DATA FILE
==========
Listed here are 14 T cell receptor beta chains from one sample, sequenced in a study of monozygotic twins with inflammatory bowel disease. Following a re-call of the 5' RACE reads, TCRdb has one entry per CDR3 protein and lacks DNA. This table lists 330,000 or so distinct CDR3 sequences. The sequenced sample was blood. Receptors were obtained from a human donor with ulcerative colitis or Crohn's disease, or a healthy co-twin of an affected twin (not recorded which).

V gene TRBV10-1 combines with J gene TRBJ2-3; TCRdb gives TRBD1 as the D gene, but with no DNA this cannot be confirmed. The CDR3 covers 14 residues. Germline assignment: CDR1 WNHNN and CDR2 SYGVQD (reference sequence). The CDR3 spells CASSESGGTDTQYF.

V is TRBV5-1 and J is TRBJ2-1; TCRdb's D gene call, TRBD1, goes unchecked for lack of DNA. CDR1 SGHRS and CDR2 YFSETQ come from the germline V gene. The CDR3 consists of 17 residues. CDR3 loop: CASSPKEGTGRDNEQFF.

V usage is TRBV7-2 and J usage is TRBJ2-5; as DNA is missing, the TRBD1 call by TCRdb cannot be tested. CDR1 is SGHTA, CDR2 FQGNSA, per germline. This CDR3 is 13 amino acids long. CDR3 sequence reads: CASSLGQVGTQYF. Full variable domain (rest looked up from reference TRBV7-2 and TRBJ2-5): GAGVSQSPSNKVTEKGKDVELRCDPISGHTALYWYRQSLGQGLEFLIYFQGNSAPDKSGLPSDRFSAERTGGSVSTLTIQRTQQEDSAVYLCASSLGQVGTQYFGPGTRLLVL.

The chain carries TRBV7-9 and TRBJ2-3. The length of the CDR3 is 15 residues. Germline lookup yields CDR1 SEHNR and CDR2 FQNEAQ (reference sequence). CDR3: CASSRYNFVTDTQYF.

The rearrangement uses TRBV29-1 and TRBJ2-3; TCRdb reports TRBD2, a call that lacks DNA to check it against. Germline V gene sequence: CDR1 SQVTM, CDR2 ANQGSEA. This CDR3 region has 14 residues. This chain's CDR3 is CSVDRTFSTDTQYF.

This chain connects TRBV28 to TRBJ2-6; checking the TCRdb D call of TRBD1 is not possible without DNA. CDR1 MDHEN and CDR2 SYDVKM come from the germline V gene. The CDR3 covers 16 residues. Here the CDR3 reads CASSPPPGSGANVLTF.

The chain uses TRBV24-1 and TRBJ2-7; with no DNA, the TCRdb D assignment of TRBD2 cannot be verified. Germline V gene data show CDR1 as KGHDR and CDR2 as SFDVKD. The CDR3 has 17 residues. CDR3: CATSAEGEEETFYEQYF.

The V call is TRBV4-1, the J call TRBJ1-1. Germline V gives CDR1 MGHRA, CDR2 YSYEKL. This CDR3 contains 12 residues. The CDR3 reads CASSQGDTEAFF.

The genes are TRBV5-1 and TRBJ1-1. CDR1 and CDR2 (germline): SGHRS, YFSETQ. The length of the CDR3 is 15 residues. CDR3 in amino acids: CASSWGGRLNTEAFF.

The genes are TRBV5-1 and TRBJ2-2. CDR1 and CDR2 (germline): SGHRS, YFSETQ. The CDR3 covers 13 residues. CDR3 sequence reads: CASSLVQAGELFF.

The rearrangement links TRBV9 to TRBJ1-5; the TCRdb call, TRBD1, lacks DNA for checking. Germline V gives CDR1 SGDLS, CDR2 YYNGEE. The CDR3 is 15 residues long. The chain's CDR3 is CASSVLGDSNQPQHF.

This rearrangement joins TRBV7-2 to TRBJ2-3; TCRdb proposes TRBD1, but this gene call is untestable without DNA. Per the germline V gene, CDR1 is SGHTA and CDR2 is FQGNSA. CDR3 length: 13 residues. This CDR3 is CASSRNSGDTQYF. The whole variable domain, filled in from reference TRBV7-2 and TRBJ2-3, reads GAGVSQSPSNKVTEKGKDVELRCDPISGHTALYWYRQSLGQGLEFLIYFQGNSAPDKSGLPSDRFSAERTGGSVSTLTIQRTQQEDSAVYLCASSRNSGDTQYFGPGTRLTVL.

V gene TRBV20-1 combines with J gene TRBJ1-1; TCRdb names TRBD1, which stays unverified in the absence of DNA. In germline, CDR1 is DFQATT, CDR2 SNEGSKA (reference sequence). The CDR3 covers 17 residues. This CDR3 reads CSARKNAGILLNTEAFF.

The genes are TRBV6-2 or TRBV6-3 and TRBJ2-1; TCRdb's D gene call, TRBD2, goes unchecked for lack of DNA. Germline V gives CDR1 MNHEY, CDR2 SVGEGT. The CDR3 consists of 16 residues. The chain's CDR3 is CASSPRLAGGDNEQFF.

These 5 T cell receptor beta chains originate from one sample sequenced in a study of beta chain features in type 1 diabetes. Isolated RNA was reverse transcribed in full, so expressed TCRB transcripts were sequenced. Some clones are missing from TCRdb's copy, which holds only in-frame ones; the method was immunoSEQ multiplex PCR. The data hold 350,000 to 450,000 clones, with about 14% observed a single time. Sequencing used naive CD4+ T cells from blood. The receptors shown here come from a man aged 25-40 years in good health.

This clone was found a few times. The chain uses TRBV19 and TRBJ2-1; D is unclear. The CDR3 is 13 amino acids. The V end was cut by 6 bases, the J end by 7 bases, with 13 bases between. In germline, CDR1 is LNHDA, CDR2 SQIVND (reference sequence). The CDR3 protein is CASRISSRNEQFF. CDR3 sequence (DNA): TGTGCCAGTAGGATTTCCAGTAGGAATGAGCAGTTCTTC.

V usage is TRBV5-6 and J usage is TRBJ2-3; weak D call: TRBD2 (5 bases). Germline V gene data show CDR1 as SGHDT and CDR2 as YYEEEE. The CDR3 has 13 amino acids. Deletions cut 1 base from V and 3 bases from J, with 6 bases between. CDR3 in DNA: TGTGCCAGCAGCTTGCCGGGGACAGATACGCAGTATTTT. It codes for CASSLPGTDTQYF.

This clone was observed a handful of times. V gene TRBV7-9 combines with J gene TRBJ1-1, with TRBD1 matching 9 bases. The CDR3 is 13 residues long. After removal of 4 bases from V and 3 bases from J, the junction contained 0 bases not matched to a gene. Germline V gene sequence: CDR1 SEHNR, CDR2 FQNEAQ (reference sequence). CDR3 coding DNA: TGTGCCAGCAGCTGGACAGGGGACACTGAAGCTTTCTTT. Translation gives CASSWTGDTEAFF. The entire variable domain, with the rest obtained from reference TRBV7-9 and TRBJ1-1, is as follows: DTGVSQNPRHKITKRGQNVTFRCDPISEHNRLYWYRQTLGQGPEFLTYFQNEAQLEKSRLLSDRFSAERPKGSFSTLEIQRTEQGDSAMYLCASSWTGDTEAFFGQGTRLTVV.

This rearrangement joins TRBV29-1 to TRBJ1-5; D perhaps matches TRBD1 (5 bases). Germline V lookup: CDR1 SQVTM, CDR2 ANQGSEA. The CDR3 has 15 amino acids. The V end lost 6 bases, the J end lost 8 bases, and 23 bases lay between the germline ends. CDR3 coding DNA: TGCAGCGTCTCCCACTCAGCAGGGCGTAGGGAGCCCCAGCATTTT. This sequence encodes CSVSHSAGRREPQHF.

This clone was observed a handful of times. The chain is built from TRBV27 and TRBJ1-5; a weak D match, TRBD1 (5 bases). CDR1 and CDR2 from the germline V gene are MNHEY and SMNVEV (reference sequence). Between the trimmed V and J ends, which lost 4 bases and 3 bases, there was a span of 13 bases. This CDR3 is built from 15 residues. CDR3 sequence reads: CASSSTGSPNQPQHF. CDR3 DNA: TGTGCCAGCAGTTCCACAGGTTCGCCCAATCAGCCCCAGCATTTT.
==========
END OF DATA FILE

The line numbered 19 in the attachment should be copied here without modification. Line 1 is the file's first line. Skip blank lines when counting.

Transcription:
This clone was observed a handful of times. V gene TRBV7-9 combines with J gene TRBJ1-1, with TRBD1 matching 9 bases. The CDR3 is 13 residues long. After removal of 4 bases from V and 3 bases from J, the junction contained 0 bases not matched to a gene. Germline V gene sequence: CDR1 SEHNR, CDR2 FQNEAQ (reference sequence). CDR3 coding DNA: TGTGCCAGCAGCTGGACAGGGGACACTGAAGCTTTCTTT. Translation gives CASSWTGDTEAFF. The entire variable domain, with the rest obtained from reference TRBV7-9 and TRBJ1-1, is as follows: DTGVSQNPRHKITKRGQNVTFRCDPISEHNRLYWYRQTLGQGPEFLTYFQNEAQLEKSRLLSDRFSAERPKGSFSTLEIQRTEQGDSAMYLCASSWTGDTEAFFGQGTRLTVV.